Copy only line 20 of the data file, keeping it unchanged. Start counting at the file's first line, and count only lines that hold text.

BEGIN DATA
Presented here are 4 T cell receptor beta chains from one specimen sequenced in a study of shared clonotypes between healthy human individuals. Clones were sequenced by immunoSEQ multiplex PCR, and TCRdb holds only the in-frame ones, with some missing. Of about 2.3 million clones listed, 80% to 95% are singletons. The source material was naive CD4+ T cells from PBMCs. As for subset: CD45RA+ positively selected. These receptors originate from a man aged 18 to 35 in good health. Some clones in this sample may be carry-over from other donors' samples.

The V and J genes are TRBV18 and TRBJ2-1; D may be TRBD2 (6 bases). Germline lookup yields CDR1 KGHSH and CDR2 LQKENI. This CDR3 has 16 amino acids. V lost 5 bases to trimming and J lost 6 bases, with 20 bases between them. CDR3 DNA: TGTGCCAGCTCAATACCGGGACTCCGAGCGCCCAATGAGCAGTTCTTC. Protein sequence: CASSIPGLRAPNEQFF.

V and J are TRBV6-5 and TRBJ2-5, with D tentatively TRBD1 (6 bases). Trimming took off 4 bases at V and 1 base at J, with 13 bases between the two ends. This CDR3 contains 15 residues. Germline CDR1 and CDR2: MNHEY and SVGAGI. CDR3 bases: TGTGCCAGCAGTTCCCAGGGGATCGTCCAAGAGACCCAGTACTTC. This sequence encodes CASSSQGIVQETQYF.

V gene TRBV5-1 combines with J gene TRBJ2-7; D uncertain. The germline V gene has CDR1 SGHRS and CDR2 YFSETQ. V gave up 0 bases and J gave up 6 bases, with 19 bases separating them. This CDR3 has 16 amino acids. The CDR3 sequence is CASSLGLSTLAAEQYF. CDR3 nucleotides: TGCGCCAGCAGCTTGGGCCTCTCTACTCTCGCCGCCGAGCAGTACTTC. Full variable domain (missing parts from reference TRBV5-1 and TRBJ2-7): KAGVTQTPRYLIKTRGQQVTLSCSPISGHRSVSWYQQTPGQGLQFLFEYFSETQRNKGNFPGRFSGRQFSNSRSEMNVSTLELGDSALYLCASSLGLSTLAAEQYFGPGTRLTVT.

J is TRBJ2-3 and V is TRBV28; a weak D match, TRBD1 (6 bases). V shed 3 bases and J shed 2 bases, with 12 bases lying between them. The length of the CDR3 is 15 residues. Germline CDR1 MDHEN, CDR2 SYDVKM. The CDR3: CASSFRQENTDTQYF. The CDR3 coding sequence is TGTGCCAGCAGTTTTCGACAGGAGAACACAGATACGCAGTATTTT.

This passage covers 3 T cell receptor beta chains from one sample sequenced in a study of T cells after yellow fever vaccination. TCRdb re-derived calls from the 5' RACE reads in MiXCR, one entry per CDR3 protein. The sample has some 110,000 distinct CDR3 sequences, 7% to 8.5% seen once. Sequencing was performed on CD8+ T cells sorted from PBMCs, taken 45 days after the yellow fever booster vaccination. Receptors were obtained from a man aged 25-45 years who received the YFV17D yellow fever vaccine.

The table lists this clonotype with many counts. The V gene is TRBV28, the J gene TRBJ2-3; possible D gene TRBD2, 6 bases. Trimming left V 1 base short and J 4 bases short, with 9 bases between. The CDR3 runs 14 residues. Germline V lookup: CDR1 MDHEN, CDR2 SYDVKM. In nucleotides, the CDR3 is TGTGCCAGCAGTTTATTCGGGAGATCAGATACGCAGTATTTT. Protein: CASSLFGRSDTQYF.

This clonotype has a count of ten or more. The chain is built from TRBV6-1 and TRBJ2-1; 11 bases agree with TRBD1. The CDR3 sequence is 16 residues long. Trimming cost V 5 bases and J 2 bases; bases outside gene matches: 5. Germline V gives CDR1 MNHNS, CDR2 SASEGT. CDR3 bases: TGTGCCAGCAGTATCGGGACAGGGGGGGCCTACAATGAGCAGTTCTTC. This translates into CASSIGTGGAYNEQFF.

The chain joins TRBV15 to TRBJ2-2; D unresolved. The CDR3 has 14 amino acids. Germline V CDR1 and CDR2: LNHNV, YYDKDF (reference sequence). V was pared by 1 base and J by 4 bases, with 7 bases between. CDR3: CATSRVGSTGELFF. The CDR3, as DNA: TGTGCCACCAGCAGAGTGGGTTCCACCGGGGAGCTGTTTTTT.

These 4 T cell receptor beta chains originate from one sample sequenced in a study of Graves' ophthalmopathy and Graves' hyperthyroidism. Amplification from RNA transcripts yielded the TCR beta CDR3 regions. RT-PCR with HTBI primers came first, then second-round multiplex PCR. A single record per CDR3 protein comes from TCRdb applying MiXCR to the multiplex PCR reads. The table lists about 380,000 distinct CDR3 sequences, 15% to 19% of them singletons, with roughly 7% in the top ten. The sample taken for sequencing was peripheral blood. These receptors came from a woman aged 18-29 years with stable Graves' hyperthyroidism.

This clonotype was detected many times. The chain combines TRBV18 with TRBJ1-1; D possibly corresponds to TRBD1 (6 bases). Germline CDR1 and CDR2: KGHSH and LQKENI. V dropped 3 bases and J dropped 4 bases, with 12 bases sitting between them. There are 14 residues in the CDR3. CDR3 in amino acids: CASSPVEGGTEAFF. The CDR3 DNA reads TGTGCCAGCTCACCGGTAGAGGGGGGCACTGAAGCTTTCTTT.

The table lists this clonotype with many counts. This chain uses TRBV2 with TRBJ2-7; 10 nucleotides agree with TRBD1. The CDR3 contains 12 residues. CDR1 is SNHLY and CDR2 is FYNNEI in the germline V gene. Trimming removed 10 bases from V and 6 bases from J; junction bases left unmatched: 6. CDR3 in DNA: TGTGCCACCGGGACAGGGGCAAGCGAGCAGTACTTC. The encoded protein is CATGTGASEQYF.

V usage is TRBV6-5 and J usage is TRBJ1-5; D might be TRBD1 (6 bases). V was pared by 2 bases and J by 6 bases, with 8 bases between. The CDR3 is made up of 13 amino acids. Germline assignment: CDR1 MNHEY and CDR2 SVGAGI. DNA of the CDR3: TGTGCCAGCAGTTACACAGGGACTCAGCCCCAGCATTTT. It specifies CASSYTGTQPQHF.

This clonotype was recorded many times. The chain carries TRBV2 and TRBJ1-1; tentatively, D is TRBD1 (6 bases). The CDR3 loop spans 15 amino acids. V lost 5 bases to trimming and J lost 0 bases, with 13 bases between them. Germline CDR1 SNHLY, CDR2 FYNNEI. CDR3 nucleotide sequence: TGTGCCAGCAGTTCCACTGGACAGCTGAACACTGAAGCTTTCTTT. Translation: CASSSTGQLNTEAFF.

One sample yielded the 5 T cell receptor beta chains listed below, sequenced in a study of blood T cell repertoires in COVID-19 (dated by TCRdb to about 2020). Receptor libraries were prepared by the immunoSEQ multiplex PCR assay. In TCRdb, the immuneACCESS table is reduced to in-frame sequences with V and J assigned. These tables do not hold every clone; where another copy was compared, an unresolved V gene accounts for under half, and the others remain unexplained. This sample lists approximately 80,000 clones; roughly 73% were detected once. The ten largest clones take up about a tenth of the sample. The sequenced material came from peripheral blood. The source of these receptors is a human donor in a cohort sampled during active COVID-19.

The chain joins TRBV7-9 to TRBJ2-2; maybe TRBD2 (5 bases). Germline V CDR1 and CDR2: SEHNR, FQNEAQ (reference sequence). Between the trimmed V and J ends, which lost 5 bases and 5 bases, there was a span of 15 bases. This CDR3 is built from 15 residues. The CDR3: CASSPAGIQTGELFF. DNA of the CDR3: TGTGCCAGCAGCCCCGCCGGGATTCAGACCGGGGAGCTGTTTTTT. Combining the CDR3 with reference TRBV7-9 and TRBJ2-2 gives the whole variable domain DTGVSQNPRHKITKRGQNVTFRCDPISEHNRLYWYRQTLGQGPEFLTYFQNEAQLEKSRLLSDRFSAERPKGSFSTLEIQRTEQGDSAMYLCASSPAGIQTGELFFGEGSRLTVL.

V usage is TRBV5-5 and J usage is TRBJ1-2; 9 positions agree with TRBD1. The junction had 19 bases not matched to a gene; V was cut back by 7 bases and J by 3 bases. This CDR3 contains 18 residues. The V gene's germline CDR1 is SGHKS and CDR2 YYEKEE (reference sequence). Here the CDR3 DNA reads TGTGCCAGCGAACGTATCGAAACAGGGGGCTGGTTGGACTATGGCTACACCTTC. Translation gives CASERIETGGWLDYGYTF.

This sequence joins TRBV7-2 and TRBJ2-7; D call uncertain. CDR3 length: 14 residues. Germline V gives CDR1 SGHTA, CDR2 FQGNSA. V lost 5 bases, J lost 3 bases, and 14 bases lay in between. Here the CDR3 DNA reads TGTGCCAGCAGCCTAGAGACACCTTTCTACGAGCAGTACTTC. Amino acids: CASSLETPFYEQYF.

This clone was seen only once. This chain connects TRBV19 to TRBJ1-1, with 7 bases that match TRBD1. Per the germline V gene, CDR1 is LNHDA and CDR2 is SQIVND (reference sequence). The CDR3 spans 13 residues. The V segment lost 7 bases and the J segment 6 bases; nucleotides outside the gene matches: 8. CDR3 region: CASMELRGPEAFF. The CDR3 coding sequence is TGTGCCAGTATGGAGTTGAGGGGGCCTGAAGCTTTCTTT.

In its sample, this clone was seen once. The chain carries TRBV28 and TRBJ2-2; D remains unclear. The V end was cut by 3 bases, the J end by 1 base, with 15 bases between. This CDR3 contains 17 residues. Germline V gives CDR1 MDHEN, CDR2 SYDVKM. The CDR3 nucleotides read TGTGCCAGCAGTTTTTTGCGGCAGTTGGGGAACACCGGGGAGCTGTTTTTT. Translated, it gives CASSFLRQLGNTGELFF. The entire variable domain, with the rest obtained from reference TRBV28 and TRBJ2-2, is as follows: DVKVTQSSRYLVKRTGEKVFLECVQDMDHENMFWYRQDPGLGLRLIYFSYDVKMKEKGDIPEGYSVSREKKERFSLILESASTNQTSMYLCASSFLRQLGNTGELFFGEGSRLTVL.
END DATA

In its sample, this clone was seen once. The chain carries TRBV28 and TRBJ2-2; D remains unclear. The V end was cut by 3 bases, the J end by 1 base, with 15 bases between. This CDR3 contains 17 residues. Germline V gives CDR1 MDHEN, CDR2 SYDVKM. The CDR3 nucleotides read TGTGCCAGCAGTTTTTTGCGGCAGTTGGGGAACACCGGGGAGCTGTTTTTT. Translated, it gives CASSFLRQLGNTGELFF. The entire variable domain, with the rest obtained from reference TRBV28 and TRBJ2-2, is as follows: DVKVTQSSRYLVKRTGEKVFLECVQDMDHENMFWYRQDPGLGLRLIYFSYDVKMKEKGDIPEGYSVSREKKERFSLILESASTNQTSMYLCASSFLRQLGNTGELFFGEGSRLTVL.